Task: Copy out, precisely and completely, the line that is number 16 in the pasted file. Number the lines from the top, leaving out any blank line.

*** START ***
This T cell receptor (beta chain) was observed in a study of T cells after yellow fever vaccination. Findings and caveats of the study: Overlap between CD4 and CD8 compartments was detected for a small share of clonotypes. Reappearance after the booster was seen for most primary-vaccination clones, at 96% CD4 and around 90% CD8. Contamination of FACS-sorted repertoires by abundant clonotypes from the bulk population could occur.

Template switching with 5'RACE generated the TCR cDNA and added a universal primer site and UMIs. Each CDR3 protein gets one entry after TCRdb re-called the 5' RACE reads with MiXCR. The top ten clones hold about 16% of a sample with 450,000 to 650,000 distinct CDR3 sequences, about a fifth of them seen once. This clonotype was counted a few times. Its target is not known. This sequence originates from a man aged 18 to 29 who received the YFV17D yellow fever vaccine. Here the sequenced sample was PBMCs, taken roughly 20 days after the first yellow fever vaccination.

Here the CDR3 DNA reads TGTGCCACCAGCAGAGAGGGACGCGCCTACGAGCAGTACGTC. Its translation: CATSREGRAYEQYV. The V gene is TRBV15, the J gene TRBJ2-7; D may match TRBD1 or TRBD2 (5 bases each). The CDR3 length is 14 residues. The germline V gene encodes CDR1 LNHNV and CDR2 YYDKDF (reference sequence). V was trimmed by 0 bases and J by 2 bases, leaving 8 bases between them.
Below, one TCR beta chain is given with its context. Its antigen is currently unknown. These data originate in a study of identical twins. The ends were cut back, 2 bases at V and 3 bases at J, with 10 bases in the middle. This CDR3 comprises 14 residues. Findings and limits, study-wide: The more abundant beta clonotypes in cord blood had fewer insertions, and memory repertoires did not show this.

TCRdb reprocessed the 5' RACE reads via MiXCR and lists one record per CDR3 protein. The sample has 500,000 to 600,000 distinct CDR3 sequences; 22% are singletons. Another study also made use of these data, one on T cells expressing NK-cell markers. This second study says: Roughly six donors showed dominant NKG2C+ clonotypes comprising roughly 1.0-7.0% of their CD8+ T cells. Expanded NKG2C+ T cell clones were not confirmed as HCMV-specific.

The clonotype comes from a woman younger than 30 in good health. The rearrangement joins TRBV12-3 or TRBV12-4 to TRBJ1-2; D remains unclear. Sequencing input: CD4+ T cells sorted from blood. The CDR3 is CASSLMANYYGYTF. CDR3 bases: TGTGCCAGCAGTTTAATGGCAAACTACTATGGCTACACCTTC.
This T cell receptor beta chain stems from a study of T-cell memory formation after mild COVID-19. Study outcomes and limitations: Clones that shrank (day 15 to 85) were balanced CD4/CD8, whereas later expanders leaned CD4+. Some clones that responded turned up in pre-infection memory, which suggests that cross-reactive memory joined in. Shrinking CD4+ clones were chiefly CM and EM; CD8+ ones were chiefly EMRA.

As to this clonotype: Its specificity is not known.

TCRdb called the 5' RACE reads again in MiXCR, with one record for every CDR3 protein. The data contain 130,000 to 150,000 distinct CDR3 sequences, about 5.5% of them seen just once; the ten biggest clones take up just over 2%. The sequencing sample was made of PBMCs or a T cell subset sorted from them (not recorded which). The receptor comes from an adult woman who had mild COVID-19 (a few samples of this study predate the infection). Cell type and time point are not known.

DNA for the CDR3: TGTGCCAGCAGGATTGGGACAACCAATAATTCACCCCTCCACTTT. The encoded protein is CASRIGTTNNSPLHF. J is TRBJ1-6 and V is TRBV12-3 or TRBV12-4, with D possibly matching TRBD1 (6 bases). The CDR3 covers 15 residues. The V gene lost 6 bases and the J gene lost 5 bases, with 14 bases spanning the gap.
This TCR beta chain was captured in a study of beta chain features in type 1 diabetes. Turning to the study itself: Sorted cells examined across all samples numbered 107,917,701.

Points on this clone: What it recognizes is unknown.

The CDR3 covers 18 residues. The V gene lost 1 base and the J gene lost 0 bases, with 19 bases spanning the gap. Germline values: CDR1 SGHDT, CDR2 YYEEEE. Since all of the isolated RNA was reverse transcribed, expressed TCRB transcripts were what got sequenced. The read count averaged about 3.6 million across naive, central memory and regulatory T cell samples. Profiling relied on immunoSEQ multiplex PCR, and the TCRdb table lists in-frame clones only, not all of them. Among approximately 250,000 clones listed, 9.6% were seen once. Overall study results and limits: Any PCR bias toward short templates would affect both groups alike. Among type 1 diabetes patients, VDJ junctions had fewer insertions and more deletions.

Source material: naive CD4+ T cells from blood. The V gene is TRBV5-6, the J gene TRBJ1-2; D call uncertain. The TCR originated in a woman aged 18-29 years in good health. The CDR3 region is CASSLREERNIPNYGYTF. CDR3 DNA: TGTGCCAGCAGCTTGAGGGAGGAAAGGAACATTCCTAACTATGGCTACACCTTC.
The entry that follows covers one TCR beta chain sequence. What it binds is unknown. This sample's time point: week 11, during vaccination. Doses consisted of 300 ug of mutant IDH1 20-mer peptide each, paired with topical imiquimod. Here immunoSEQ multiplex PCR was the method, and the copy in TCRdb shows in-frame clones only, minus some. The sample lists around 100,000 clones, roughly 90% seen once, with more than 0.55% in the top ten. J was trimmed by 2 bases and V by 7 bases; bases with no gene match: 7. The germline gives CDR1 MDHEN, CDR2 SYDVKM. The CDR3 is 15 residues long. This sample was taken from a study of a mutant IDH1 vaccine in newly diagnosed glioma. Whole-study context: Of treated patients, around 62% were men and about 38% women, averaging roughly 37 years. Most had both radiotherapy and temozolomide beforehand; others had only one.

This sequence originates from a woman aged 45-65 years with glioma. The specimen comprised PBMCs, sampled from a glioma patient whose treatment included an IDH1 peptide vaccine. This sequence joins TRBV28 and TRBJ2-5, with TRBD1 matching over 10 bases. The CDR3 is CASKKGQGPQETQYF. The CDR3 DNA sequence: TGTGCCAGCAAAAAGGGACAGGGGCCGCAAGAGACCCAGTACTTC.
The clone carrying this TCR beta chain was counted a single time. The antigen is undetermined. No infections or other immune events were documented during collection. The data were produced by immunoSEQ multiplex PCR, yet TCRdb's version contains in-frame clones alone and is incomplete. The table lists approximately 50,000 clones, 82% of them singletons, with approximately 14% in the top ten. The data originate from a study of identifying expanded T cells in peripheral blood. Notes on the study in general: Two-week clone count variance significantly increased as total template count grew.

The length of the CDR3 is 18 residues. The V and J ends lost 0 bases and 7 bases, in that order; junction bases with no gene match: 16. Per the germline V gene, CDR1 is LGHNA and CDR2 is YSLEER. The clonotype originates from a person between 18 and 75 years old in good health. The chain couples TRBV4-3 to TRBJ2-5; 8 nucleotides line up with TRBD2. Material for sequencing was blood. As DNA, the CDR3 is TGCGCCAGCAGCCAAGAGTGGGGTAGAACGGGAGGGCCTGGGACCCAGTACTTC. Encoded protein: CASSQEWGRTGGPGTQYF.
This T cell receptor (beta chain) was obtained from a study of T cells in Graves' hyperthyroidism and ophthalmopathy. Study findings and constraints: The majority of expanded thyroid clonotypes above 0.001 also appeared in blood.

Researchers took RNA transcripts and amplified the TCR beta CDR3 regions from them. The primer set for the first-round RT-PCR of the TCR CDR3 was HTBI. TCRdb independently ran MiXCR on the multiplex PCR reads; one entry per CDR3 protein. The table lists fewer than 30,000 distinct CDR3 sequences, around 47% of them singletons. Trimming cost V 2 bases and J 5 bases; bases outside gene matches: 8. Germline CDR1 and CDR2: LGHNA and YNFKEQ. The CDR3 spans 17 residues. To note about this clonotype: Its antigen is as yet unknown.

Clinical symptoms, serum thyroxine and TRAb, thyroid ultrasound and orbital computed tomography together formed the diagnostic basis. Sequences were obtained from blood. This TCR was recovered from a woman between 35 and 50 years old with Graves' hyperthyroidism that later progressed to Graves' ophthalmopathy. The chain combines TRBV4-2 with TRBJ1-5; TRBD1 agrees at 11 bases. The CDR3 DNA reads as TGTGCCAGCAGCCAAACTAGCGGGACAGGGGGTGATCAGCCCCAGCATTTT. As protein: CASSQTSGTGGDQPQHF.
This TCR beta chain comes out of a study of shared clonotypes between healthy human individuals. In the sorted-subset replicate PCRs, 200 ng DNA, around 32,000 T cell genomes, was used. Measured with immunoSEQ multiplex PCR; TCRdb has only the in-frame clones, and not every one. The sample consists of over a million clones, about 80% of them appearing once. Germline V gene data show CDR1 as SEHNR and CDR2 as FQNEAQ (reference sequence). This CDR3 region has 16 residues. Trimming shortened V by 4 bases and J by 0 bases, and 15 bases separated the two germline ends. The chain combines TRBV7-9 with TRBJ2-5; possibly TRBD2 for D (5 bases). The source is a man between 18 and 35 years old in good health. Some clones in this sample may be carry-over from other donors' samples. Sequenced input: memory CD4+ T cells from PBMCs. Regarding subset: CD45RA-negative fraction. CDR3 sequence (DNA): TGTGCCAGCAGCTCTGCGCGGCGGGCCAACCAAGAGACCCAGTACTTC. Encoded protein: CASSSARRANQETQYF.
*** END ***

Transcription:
This sequence originates from a woman aged 45-65 years with glioma. The specimen comprised PBMCs, sampled from a glioma patient whose treatment included an IDH1 peptide vaccine. This sequence joins TRBV28 and TRBJ2-5, with TRBD1 matching over 10 bases. The CDR3 is CASKKGQGPQETQYF. The CDR3 DNA sequence: TGTGCCAGCAAAAAGGGACAGGGGCCGCAAGAGACCCAGTACTTC.